And welcome to live coverage of the first of three ODIs from Pune featuring England’s World Cup winners and beaten semi-finalists and No2-ranked team, India. I say World Cup winners bit three of their victorious bowlers from the team who turned it around with two group matches to go – Liam Plunkett, Jofra Archer and Chris Woakes – are not here and neither is their best batsman from that tournament, Joe Root.
England and India seem to be using this match as a way to assess candidates for the T20 World Cup rather than casting their gaze on the 2023 50-over competition which returns to India after only a 12-year gap. Those empty stadiums in the Caribbean in 2007 for some group games and the state of the South African economy seem to mean the big three are the only viable hosts these days.
Virat Kohli, as is his wont, ruffled the DRS feathers yesterday with his comments about soft signals and his whole behaviour towards umpires which has gone from Sir Alex Ferguson to Neil Warnock during this England tour.
As Nick Hoult reports: Kohli hinted that he thought England did not act in the ‘spirit of the game’ with their celebrations after Dawid Malan took a catch in the deep off Suryakumar Yadav. Kohli believes England celebrating the wicket influenced the umpire, Nitin Menon, who was not close to the incident, to signal it was out when he referred the catch to the third umpire for confirmation.
The third umpire upheld the catch as clean saying there was not enough evidence to overturn the on field decision.
“We have to consider how a fielding team responds to a dismissal that is claimed like that, because you have to then question what the guidelines are and what the spirit of the game is. If something like that happened with the India team overseas there would be a totally different conversation about the spirit of cricket. It is a serious thing that needs to be considered because there is a lot at stake.”
Kohli also believes the umpire’s call has too much power in deciding decisions, and although he stopped short of saying it should be dropped from the decision review system, he believes it is time for the protocols to be looked at by the International Cricket Council.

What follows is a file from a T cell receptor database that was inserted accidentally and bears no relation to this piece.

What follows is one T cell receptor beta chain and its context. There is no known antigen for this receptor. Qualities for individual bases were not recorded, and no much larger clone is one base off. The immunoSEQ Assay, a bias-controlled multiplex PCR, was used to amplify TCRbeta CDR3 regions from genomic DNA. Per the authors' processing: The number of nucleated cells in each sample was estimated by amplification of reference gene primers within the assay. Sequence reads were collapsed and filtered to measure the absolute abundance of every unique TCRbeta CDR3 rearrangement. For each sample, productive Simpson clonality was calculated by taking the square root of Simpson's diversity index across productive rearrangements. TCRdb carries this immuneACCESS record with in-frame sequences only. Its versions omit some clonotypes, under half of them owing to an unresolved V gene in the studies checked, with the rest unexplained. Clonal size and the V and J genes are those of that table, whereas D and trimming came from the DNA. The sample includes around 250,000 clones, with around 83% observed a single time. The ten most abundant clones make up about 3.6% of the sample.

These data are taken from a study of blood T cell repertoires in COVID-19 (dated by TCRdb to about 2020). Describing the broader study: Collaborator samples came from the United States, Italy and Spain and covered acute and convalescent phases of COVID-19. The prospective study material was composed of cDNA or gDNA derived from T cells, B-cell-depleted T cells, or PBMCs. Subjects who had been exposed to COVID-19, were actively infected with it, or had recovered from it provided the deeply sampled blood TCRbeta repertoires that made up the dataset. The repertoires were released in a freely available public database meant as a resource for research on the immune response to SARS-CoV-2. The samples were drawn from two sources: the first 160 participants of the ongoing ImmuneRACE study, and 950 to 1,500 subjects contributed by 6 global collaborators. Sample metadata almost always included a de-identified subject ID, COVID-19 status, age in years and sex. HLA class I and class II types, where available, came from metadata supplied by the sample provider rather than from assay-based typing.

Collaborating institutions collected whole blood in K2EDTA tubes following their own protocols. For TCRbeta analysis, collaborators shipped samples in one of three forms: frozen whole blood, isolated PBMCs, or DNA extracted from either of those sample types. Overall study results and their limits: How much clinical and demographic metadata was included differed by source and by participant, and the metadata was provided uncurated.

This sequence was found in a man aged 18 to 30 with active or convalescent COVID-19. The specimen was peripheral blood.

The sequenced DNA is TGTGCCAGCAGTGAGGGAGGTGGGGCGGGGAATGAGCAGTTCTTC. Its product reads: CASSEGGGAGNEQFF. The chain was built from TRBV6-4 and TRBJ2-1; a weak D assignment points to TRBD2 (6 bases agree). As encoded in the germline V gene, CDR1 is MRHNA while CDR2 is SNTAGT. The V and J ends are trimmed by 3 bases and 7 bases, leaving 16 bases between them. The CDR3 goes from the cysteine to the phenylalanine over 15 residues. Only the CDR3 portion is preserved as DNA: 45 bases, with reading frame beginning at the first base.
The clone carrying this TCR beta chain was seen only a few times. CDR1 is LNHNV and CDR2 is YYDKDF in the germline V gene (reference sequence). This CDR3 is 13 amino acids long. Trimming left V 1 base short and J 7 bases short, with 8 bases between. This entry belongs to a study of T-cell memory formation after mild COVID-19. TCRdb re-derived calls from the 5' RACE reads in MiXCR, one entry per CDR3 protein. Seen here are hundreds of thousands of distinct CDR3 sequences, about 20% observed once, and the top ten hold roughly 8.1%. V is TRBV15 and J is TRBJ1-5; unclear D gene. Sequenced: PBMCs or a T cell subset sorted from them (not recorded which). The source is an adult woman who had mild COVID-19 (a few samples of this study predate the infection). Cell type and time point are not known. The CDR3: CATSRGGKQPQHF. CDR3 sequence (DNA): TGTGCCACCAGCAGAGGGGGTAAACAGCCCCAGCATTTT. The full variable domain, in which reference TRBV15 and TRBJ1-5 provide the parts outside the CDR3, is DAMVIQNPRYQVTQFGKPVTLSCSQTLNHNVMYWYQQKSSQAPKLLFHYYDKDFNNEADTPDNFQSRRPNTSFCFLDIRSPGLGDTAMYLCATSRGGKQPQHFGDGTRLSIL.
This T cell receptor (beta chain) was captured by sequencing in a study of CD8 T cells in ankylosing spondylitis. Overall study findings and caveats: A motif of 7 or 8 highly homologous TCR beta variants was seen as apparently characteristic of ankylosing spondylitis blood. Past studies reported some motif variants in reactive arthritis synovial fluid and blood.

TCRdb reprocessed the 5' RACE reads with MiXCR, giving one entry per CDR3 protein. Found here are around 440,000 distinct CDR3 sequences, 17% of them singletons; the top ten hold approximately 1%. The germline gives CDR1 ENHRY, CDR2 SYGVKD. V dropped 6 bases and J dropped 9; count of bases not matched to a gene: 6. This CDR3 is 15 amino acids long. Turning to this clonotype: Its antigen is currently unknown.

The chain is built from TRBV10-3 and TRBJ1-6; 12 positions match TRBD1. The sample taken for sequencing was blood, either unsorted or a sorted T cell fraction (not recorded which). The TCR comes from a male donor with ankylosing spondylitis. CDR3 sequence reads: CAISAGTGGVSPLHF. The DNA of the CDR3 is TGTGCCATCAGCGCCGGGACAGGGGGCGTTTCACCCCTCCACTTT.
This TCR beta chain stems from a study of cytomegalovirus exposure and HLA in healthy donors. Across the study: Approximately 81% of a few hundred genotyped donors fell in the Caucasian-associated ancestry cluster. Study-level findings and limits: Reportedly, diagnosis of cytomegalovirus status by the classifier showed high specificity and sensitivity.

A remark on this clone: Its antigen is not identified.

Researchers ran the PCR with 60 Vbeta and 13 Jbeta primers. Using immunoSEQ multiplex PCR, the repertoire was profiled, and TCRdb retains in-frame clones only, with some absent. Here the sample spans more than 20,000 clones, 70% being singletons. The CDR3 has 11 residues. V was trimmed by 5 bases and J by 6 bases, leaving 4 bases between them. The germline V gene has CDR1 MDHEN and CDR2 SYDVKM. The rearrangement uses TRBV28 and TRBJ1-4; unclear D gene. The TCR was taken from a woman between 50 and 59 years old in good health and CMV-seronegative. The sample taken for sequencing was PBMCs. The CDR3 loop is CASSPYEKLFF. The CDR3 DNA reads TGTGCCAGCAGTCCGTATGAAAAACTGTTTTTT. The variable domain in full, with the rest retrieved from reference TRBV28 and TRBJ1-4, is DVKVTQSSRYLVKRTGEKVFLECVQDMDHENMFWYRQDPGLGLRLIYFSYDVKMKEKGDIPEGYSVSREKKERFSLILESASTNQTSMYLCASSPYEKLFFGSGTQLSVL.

Look, I have played a long time when then there was no DRS, right? If the umpire made a decision, whether the batsman liked it or not, it stayed like that; vice-versa if the umpire gave him not out and it was out it stayed like that whether it was marginal or not, According to me, umpire’s call right now is creating a lot of confusion. When you get bowled, as a batsman you don’t expect the ball to hit more than 50 per cent of the stumps to consider yourself bowled. So when the ball is shown as clipping the stumps, the bails are going to fall.
I think there are two points here – the reason he played without DRS for a long time was because India refused to sanction it when every other international side did. Umpire’s call was partly introduced to help convince India that the system was not black and white, given they did not trust the technology. But I think he’s right, there will come a time when umpire’s call has to go. All it would take is for everyone to agree that the technology is reliable and that should the ball be capable of dislodging the bails for lbw referrals, it should be given OUT.
The soft signal for disputed catches is a whole different kettle of fish. We know about foreshortening and the illusion created by the zoom lens in those cases. We know the fielder himself is not always 100 per cent sure and the umpire at the non-striker’s, particularly for slip catches, has the best view. I can sympathise with the view that square leg should not be signalling fair catch when it’s 50m away, but unless one wants all Malan-style catches to be overturned by the natural application of the zoom/foreshortening – and I think it was clean – I don’t know what the solution is.